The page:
Pressure on Taoiseach to launch probe into rezoning
THE Taoiseach is coming under increasing pressure from within his own party to launch a probe into the Waterford planning controversy.
The Fine Gael mayor of Waterford, Liam Brazil, last night backed calls for an inquiry -- following the conviction of ex-Fine Gael councillor Fred Forsey for accepting bribes from a developer to get lands rezoned.
Enda Kenny has refused to criticise the decision by a number of other FG councillors to rezone the controversial land against planning regulations.
Mr Kenny is understood to have been briefed about the Forsey case four years ago by local Fine Gael TD John Deasy.
Last night, Mr Brazil said he would have "no problem" with Fianna Fail's environment spokesman Niall Collins's call for an independent inquiry into the planning system.
"I would say 'yes, go ahead and do it'. We have nothing to hide and people are angry about this," Mr Brazil said.
The Waterford mayor, who voted against the rezoning of the controversial lands, said he had used his "common sense".
He said he was "certainly aware" when he rejected the rezoning bid that it was the subject of a garda investigation and a bad planning decision.
However, he refused to criticise his fellow councillors who voted 13-8 in favour of rezoning the lands at the centre of the corruption trial.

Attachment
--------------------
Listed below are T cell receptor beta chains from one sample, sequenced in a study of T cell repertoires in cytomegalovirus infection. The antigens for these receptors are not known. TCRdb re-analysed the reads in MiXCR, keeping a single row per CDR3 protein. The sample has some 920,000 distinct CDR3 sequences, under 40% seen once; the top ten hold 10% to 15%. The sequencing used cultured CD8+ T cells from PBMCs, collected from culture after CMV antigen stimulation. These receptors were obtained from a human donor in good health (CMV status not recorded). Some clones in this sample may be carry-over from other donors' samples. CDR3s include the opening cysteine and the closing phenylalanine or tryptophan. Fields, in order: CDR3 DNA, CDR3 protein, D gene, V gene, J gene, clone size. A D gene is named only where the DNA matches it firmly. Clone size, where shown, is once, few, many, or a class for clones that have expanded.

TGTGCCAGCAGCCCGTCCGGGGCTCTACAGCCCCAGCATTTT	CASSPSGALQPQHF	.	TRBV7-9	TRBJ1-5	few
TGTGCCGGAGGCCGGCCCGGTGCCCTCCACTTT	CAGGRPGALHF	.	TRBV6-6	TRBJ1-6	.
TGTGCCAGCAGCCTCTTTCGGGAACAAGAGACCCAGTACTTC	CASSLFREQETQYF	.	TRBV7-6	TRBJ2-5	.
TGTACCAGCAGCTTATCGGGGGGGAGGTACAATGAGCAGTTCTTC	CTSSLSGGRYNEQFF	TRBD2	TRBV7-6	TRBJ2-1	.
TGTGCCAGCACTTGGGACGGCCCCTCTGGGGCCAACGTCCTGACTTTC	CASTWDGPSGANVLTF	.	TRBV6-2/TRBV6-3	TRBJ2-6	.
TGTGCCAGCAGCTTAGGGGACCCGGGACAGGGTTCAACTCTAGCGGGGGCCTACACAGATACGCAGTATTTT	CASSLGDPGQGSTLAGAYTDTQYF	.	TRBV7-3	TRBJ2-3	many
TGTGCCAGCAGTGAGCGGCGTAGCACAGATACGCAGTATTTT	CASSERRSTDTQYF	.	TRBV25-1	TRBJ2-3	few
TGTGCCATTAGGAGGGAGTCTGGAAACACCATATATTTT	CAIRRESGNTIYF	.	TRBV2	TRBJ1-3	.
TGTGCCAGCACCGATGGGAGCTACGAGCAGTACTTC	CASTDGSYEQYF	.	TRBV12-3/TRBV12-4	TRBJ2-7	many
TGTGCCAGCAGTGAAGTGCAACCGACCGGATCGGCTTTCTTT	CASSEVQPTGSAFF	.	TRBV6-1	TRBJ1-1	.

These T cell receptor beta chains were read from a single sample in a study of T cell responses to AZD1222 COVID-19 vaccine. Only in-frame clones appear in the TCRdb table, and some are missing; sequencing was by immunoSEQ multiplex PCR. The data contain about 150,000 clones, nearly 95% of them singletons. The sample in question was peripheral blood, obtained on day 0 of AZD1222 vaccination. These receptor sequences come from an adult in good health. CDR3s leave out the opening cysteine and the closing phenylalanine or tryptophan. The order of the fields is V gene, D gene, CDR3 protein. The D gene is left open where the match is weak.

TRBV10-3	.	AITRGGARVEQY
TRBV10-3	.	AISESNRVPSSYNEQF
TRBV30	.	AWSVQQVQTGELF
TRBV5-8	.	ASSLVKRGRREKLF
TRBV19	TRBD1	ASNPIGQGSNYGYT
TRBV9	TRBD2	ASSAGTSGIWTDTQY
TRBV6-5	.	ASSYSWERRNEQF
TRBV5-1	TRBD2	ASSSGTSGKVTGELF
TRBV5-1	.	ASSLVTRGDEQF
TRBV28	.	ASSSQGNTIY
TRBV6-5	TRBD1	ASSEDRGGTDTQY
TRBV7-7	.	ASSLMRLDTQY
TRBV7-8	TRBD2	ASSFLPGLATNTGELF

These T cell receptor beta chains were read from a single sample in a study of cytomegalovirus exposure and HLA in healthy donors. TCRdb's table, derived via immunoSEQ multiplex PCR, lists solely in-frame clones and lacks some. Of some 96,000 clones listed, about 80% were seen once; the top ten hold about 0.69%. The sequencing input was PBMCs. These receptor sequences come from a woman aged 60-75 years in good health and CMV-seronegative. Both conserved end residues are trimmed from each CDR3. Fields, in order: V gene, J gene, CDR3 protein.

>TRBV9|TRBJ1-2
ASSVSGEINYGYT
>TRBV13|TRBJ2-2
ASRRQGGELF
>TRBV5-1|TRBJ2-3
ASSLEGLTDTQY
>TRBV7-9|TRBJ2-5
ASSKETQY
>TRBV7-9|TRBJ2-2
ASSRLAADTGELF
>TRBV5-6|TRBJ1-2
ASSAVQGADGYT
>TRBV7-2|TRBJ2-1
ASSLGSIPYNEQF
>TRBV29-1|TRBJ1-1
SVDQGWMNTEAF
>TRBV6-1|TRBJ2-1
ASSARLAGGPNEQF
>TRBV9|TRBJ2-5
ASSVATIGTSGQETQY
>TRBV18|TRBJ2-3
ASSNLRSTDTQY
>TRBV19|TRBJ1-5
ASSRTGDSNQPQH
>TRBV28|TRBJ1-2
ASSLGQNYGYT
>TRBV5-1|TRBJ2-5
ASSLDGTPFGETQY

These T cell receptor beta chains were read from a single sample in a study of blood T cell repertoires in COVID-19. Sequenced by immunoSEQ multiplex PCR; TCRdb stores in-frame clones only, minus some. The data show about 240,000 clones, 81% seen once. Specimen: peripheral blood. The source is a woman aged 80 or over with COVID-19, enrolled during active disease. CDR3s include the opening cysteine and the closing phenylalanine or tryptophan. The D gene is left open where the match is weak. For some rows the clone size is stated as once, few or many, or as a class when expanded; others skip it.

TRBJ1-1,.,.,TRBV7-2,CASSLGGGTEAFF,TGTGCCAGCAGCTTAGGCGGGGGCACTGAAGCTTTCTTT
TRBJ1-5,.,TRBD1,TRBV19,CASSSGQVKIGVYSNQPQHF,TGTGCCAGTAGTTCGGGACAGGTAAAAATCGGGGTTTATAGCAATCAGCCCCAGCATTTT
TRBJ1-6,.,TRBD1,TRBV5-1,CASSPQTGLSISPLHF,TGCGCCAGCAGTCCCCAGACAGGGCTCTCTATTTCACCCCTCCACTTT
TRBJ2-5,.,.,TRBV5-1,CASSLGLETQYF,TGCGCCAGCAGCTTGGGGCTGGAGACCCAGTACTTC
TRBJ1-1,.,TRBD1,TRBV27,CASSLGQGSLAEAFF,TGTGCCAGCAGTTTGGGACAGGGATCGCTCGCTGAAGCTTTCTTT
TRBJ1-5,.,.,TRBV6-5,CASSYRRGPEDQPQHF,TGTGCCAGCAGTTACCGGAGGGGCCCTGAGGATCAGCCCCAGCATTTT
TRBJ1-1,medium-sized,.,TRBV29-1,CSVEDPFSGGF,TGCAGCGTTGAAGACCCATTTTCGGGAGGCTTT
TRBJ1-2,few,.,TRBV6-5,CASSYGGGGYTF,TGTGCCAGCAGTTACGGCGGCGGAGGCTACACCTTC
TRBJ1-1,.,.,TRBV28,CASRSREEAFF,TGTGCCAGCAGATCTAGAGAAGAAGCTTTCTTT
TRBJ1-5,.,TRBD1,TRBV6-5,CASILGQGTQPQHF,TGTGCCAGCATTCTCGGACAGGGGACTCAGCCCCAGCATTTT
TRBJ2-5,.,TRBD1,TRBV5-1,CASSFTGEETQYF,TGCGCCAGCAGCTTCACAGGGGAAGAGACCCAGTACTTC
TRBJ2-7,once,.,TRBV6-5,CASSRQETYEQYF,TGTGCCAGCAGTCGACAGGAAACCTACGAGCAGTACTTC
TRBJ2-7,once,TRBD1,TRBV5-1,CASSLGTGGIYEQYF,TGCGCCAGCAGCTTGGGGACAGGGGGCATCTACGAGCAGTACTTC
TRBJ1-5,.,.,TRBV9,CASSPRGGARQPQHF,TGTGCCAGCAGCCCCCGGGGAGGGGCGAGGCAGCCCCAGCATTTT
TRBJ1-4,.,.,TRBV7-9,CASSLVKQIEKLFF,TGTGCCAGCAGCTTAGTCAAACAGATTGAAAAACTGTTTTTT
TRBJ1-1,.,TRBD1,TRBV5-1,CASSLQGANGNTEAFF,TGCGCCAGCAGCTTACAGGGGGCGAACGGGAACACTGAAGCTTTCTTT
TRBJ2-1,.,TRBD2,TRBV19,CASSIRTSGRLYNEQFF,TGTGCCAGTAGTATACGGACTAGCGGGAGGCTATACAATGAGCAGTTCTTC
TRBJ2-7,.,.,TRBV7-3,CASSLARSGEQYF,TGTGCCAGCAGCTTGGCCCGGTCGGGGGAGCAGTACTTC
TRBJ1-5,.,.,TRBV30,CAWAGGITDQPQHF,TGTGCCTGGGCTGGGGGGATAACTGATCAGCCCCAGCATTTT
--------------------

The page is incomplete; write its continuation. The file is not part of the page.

Mr Kenny insisted yesterday that the Government was taking the matter very seriously -- but was awaiting a Department of Environment review.
"Clearly, if anybody in the country has any information about corrupt or fraudulent activities, they have a duty to see that it is brought to the attention of the gardai," he added.
The department report is focused on any planning irregularities at county and city council level.
Environment Minister Phil Hogan ruled out a planning tribunal or national inquiry -- despite the recent revelations.
Former Dungarvan Town Council member Fred Forsey will be sentenced next month for corruptly accepting payments from a developer over a proposed land rezoning.
In that case, 13 FG and FF councillors voted to rezone the land in question -- despite the fact a garda investigation was ongoing and that the Waterford County Manager and the then Environment Minister John Gormley had issued warnings over the matter.
Mr Gormley later used ministerial powers to block the rezoning. Several of the councillors have since explained that they voted on the basis that the project would generate jobs.
Cllr Mary Greene (FG) defended her decision yesterday to vote in favour of the rezoning, stating that she did so on the "track record" of the companies involved and the need for jobs in the area.
"John Gormley seemed to be very much pushing a Dublin agenda to us rural councillors," she said in response to why she went against his advice not to rezone the lands.
Yesterday, Agriculture Minister Simon Coveney acknowledged that Ireland must never again let such planning controversies occur.
"We cannot ever allow Ireland to go back to the kind of planning corruption that we have seen in the past exposed through tribunals," he said.